Games News

YouTube’s ‘Skyrim’ Grandma Is Taking a Break After Reading the Comments

Her frustration is familiar to anyone who has been a woman doing anything for an audience on the internet.
May 26, 2020, 3:47pm
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The 82-year-old Shirley Curry, affectionately known as Skyrim Grandma, is taking a two week break from YouTube. I can relate.

After four years of consistently uploading videos in which she roleplays through the games' myriad quests, Curry is scaling back because she's tired of the way that her own fanbase treats her.

Here's a question I get asked a lot which has never made any sense to me: "do you play games?" It is a weird question to be asked when you tell people that you are a journalist who covers video games, but people ask me this all the time. I don't think that you'd ask a music journalist if they listen to music, or if you'd ask a movie reviewer if they watch movies. My reaction when I hear that question is less angry, than it is tired, bemused, and frustrated. It's that same mixture of emotions that I hear in Curry's voice in her video announcing that she's taking a break from the platform.

Curry went as far as to say that she's not getting any joy out of YouTube, and that she is scaling back from the platform significantly. Previously, Curry uploaded a video almost every day. Her new schedule will include a stream on the weekend, and then shorter videos on Tuesday and Thursday.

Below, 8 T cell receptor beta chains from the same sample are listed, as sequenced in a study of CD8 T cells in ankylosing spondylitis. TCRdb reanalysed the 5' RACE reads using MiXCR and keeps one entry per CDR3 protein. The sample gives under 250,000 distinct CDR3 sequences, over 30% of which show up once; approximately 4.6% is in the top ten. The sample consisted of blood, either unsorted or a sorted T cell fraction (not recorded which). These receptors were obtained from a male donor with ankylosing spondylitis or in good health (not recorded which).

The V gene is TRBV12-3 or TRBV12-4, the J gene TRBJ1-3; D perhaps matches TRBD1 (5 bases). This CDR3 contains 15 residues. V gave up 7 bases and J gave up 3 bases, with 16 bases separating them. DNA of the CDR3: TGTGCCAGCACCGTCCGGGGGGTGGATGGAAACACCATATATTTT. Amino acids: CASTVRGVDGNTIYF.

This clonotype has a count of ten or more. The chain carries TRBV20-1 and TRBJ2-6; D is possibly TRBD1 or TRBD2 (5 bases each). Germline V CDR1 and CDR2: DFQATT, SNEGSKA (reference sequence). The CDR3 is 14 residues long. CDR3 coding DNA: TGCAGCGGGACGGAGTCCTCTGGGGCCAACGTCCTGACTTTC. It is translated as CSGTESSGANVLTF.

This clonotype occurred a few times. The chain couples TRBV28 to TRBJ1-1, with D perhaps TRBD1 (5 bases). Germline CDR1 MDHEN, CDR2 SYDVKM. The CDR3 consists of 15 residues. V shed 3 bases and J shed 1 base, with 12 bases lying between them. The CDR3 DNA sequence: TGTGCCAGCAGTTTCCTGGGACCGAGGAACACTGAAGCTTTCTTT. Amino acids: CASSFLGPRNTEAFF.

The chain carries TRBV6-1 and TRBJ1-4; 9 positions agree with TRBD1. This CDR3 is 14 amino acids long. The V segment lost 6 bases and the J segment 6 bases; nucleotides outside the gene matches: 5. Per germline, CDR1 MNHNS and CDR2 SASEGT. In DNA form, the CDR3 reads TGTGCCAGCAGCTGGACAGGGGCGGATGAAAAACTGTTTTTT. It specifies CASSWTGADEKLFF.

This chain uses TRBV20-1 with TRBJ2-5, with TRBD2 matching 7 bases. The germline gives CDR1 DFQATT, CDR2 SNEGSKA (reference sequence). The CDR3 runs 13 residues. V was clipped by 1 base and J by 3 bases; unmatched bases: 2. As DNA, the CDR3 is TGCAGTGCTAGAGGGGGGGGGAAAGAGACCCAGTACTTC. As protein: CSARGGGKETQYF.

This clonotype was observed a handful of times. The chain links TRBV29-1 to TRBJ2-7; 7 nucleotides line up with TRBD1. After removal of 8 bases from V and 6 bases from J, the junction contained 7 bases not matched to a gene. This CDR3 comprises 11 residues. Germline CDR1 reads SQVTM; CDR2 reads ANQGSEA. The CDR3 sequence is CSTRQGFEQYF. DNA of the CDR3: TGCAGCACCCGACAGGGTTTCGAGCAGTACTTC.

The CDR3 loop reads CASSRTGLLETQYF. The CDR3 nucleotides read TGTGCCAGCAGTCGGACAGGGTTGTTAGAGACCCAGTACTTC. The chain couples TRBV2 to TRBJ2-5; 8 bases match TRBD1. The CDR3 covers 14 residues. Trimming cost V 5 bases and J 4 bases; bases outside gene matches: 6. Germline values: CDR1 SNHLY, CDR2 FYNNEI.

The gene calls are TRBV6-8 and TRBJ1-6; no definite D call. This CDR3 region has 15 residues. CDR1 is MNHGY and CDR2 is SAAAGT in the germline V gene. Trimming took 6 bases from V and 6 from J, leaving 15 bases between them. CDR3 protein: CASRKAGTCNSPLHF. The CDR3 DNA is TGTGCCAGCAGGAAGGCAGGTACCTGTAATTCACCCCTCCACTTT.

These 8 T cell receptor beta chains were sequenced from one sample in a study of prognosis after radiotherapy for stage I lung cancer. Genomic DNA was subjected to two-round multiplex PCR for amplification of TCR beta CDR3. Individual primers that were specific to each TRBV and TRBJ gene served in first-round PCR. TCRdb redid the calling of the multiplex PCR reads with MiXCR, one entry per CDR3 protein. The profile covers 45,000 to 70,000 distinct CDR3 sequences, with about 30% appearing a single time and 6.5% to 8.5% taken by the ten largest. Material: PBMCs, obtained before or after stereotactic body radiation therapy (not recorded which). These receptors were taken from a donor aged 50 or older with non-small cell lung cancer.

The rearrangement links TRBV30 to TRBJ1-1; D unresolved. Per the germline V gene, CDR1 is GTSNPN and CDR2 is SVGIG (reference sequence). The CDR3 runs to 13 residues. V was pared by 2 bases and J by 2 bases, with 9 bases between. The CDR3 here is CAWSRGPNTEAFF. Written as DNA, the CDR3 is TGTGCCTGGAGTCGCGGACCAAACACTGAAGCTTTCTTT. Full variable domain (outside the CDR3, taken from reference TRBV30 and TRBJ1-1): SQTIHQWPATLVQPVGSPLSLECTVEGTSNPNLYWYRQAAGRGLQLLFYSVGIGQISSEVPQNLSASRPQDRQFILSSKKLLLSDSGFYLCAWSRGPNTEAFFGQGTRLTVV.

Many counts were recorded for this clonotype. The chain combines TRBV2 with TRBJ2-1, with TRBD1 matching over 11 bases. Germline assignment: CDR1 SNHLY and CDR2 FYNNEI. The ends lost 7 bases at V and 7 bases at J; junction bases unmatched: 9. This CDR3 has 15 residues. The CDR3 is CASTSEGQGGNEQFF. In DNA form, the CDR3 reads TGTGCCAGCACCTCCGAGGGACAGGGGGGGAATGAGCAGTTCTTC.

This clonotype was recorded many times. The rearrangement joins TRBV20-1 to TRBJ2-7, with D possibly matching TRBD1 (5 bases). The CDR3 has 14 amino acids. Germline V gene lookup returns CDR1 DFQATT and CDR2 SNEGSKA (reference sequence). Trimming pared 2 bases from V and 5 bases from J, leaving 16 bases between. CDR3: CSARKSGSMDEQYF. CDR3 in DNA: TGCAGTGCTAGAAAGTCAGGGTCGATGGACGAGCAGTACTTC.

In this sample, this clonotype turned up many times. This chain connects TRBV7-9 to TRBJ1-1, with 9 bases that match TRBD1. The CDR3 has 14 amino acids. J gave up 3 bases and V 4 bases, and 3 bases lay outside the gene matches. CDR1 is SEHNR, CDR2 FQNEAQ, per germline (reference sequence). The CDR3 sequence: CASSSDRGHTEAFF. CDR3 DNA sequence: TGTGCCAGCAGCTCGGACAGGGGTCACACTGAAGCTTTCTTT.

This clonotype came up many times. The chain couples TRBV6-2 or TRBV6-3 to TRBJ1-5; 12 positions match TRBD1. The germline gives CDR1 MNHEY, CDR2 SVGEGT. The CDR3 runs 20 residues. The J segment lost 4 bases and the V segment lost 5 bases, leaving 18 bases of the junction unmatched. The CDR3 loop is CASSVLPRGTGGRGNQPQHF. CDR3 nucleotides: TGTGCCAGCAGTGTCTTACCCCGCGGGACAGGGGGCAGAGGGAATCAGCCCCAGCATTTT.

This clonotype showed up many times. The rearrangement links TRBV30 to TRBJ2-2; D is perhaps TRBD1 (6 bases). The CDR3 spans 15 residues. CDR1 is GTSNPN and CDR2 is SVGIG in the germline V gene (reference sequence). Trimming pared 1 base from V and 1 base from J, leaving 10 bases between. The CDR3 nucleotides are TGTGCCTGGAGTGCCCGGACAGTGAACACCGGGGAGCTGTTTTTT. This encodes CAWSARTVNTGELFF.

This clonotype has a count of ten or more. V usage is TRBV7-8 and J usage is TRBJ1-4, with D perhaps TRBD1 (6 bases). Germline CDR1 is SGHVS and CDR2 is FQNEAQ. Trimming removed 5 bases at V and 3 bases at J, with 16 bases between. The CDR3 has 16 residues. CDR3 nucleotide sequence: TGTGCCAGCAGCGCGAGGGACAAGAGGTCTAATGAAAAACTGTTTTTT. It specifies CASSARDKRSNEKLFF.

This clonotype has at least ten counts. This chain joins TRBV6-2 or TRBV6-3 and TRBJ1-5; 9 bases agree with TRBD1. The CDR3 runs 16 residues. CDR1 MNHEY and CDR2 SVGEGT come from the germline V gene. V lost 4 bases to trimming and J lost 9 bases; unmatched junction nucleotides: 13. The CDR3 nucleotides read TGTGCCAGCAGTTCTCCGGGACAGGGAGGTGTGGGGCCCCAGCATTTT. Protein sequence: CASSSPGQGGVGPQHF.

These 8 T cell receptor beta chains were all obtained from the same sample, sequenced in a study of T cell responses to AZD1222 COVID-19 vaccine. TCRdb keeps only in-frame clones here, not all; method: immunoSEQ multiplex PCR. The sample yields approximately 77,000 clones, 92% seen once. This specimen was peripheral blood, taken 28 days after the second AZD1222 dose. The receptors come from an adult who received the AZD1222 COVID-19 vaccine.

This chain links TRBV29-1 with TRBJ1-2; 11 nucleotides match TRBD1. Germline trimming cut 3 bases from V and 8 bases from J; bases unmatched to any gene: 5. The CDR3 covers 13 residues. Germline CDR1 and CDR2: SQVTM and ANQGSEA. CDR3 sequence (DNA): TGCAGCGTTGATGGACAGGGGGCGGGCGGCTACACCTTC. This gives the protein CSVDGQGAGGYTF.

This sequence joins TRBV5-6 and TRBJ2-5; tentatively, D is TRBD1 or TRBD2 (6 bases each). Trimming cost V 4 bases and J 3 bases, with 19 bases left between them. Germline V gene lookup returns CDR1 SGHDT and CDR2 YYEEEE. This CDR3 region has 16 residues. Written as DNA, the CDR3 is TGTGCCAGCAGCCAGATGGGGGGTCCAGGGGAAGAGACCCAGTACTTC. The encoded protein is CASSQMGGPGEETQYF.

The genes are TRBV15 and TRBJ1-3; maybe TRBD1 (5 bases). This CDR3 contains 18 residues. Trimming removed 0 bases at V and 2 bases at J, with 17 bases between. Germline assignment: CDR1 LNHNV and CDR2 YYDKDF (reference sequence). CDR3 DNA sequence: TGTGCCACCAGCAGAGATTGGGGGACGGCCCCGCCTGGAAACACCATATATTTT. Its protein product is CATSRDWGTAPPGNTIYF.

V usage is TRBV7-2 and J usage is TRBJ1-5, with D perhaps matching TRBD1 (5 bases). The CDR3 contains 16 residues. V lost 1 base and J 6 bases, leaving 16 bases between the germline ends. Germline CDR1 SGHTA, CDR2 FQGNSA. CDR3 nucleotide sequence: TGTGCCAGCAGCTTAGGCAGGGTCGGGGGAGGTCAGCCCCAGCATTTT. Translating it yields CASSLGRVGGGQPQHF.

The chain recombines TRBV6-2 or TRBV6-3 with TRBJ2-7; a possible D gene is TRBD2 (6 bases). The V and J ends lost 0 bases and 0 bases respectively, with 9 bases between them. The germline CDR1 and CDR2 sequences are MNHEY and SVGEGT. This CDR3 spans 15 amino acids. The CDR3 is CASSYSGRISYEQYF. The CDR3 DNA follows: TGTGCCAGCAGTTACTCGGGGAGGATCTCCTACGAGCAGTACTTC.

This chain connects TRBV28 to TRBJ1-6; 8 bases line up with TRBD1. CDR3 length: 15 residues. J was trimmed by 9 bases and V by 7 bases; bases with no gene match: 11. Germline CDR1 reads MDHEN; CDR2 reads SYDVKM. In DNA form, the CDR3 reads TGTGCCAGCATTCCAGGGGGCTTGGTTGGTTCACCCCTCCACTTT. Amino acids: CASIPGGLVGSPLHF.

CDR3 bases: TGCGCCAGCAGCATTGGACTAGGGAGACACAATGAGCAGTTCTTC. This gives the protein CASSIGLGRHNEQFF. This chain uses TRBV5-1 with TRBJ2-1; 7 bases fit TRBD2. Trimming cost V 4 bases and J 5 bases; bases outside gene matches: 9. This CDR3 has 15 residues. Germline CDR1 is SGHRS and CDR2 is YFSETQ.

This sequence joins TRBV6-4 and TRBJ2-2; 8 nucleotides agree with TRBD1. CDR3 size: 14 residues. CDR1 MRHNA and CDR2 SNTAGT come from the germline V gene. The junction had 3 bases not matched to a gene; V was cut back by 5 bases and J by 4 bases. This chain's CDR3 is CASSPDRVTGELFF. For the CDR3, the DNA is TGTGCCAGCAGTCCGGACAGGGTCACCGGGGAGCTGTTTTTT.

Curry said that people bother her incessantly with questions about her style of gameplay, and they talk down to her about her knowledge of the game.

"Some of the comments are stressing me out way too much," she said. "I've played Skyrim for years, and I know about the HUD, I know about the different mechanics for how to play the game, and I don't need to be reminded and told all the time. Any comments like that are going to be deleted."

It doesn't help that she's in her eighties and her blood pressure is a real concern.

"I'm not trying to be cranky, or mean or hateful," she says near the end of the video. "I've tried to explain myself before, and nobody gets it. Just recently I tried to explain myself to someone and they came back at me with more. I can't handle it. That just finished topping off my stress. My blood pressure shot right up, so, I can't do this."

"I have to care for my health, because nobody else is going to but me," she continued.

The notion that no one owes you an explanation for anything is one that people on the internet find hard to swallow, given that platforms like YouTube are beholden to a "marketplace of ideas," where everyone is supposed to debate their viewpoints all the time. Hearing that you don't have to do that, and that no one owes that to you from a grandmother might make it go down easier, especially when she describes the physical effect that stress has on her body.

A lot of content creators also experience this kind of burnout and stress, and even though younger bodies can handle it better, it's not like high blood pressure is good. It's a little sad to see that the same irritating forces of the internet got to Skyrim Grandma. Maybe we can all try to remember next time that when someone tells us "no," we don't need to ask "why."

This article originally appeared on VICE US.